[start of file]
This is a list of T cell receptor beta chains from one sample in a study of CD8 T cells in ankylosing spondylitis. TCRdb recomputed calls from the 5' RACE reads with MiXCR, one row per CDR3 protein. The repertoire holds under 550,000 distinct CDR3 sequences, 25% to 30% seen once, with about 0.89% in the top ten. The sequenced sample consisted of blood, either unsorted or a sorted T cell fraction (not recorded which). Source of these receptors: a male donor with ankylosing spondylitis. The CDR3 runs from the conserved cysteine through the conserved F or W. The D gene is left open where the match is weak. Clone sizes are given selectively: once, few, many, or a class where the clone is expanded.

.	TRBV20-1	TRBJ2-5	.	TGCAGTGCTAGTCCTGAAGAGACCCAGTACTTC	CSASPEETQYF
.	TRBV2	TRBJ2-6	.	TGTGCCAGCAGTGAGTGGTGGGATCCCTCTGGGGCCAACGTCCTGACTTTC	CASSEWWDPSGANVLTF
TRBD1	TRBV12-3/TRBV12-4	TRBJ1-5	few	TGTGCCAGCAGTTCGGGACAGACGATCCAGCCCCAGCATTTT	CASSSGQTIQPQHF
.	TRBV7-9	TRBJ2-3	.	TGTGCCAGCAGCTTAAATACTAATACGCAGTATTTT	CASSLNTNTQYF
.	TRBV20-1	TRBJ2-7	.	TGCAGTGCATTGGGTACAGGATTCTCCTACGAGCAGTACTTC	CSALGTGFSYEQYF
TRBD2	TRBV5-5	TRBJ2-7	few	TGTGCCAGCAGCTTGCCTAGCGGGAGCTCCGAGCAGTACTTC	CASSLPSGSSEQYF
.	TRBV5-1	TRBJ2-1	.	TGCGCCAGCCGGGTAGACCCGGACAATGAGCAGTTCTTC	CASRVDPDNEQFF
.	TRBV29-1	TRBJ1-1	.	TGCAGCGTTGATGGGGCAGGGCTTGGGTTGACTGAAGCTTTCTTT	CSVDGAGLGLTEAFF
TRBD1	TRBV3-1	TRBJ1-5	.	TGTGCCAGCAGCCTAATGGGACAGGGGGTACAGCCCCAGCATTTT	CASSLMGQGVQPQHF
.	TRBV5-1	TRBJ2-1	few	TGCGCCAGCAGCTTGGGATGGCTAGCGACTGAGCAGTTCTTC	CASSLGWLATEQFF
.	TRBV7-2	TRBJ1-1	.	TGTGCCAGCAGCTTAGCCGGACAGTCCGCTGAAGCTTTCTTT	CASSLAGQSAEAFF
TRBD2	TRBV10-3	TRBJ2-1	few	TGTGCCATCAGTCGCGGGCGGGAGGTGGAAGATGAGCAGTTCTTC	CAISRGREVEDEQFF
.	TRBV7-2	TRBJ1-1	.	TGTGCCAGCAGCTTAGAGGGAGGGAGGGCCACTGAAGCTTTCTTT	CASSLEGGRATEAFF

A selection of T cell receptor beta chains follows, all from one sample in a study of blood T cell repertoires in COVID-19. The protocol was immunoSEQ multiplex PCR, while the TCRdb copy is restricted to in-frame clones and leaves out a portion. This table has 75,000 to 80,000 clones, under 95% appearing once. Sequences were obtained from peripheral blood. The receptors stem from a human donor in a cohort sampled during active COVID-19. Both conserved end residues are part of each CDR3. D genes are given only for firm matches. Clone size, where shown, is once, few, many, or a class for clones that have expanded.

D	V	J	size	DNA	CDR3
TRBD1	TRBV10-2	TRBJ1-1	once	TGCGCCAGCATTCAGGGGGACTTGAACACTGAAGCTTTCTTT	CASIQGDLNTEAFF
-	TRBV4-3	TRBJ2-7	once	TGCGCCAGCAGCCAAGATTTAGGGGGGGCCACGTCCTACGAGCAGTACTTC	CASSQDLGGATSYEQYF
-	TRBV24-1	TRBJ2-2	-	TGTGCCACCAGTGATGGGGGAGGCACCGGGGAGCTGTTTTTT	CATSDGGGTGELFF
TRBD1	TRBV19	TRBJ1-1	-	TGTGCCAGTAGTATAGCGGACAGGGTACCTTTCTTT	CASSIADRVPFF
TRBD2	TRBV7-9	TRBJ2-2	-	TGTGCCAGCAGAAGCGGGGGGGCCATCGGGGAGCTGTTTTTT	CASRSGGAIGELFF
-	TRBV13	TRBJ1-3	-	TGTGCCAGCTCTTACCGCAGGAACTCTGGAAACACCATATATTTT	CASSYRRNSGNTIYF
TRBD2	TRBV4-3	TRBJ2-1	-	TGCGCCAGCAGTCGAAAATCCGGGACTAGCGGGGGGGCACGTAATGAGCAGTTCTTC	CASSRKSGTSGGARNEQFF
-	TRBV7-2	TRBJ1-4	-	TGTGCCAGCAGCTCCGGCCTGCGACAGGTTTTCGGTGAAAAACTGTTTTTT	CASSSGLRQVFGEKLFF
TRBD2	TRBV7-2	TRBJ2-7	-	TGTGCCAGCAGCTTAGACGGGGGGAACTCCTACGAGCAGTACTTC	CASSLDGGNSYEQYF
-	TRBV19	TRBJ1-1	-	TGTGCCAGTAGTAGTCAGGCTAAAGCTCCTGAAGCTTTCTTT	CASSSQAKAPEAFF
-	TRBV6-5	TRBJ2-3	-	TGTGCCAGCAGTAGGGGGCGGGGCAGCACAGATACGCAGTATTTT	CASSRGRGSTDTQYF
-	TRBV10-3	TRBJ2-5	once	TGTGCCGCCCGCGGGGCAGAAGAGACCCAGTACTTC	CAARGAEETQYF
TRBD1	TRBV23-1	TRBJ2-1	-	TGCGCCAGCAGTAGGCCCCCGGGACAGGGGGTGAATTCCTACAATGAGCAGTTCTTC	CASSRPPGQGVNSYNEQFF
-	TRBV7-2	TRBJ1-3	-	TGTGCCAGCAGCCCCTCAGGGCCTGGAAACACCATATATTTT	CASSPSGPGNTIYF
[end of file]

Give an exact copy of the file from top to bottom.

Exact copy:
This is a list of T cell receptor beta chains from one sample in a study of CD8 T cells in ankylosing spondylitis. TCRdb recomputed calls from the 5' RACE reads with MiXCR, one row per CDR3 protein. The repertoire holds under 550,000 distinct CDR3 sequences, 25% to 30% seen once, with about 0.89% in the top ten. The sequenced sample consisted of blood, either unsorted or a sorted T cell fraction (not recorded which). Source of these receptors: a male donor with ankylosing spondylitis. The CDR3 runs from the conserved cysteine through the conserved F or W. The D gene is left open where the match is weak. Clone sizes are given selectively: once, few, many, or a class where the clone is expanded.

.	TRBV20-1	TRBJ2-5	.	TGCAGTGCTAGTCCTGAAGAGACCCAGTACTTC	CSASPEETQYF
.	TRBV2	TRBJ2-6	.	TGTGCCAGCAGTGAGTGGTGGGATCCCTCTGGGGCCAACGTCCTGACTTTC	CASSEWWDPSGANVLTF
TRBD1	TRBV12-3/TRBV12-4	TRBJ1-5	few	TGTGCCAGCAGTTCGGGACAGACGATCCAGCCCCAGCATTTT	CASSSGQTIQPQHF
.	TRBV7-9	TRBJ2-3	.	TGTGCCAGCAGCTTAAATACTAATACGCAGTATTTT	CASSLNTNTQYF
.	TRBV20-1	TRBJ2-7	.	TGCAGTGCATTGGGTACAGGATTCTCCTACGAGCAGTACTTC	CSALGTGFSYEQYF
TRBD2	TRBV5-5	TRBJ2-7	few	TGTGCCAGCAGCTTGCCTAGCGGGAGCTCCGAGCAGTACTTC	CASSLPSGSSEQYF
.	TRBV5-1	TRBJ2-1	.	TGCGCCAGCCGGGTAGACCCGGACAATGAGCAGTTCTTC	CASRVDPDNEQFF
.	TRBV29-1	TRBJ1-1	.	TGCAGCGTTGATGGGGCAGGGCTTGGGTTGACTGAAGCTTTCTTT	CSVDGAGLGLTEAFF
TRBD1	TRBV3-1	TRBJ1-5	.	TGTGCCAGCAGCCTAATGGGACAGGGGGTACAGCCCCAGCATTTT	CASSLMGQGVQPQHF
.	TRBV5-1	TRBJ2-1	few	TGCGCCAGCAGCTTGGGATGGCTAGCGACTGAGCAGTTCTTC	CASSLGWLATEQFF
.	TRBV7-2	TRBJ1-1	.	TGTGCCAGCAGCTTAGCCGGACAGTCCGCTGAAGCTTTCTTT	CASSLAGQSAEAFF
TRBD2	TRBV10-3	TRBJ2-1	few	TGTGCCATCAGTCGCGGGCGGGAGGTGGAAGATGAGCAGTTCTTC	CAISRGREVEDEQFF
.	TRBV7-2	TRBJ1-1	.	TGTGCCAGCAGCTTAGAGGGAGGGAGGGCCACTGAAGCTTTCTTT	CASSLEGGRATEAFF

A selection of T cell receptor beta chains follows, all from one sample in a study of blood T cell repertoires in COVID-19. The protocol was immunoSEQ multiplex PCR, while the TCRdb copy is restricted to in-frame clones and leaves out a portion. This table has 75,000 to 80,000 clones, under 95% appearing once. Sequences were obtained from peripheral blood. The receptors stem from a human donor in a cohort sampled during active COVID-19. Both conserved end residues are part of each CDR3. D genes are given only for firm matches. Clone size, where shown, is once, few, many, or a class for clones that have expanded.

D	V	J	size	DNA	CDR3
TRBD1	TRBV10-2	TRBJ1-1	once	TGCGCCAGCATTCAGGGGGACTTGAACACTGAAGCTTTCTTT	CASIQGDLNTEAFF
-	TRBV4-3	TRBJ2-7	once	TGCGCCAGCAGCCAAGATTTAGGGGGGGCCACGTCCTACGAGCAGTACTTC	CASSQDLGGATSYEQYF
-	TRBV24-1	TRBJ2-2	-	TGTGCCACCAGTGATGGGGGAGGCACCGGGGAGCTGTTTTTT	CATSDGGGTGELFF
TRBD1	TRBV19	TRBJ1-1	-	TGTGCCAGTAGTATAGCGGACAGGGTACCTTTCTTT	CASSIADRVPFF
TRBD2	TRBV7-9	TRBJ2-2	-	TGTGCCAGCAGAAGCGGGGGGGCCATCGGGGAGCTGTTTTTT	CASRSGGAIGELFF
-	TRBV13	TRBJ1-3	-	TGTGCCAGCTCTTACCGCAGGAACTCTGGAAACACCATATATTTT	CASSYRRNSGNTIYF
TRBD2	TRBV4-3	TRBJ2-1	-	TGCGCCAGCAGTCGAAAATCCGGGACTAGCGGGGGGGCACGTAATGAGCAGTTCTTC	CASSRKSGTSGGARNEQFF
-	TRBV7-2	TRBJ1-4	-	TGTGCCAGCAGCTCCGGCCTGCGACAGGTTTTCGGTGAAAAACTGTTTTTT	CASSSGLRQVFGEKLFF
TRBD2	TRBV7-2	TRBJ2-7	-	TGTGCCAGCAGCTTAGACGGGGGGAACTCCTACGAGCAGTACTTC	CASSLDGGNSYEQYF
-	TRBV19	TRBJ1-1	-	TGTGCCAGTAGTAGTCAGGCTAAAGCTCCTGAAGCTTTCTTT	CASSSQAKAPEAFF
-	TRBV6-5	TRBJ2-3	-	TGTGCCAGCAGTAGGGGGCGGGGCAGCACAGATACGCAGTATTTT	CASSRGRGSTDTQYF
-	TRBV10-3	TRBJ2-5	once	TGTGCCGCCCGCGGGGCAGAAGAGACCCAGTACTTC	CAARGAEETQYF
TRBD1	TRBV23-1	TRBJ2-1	-	TGCGCCAGCAGTAGGCCCCCGGGACAGGGGGTGAATTCCTACAATGAGCAGTTCTTC	CASSRPPGQGVNSYNEQFF
-	TRBV7-2	TRBJ1-3	-	TGTGCCAGCAGCCCCTCAGGGCCTGGAAACACCATATATTTT	CASSPSGPGNTIYF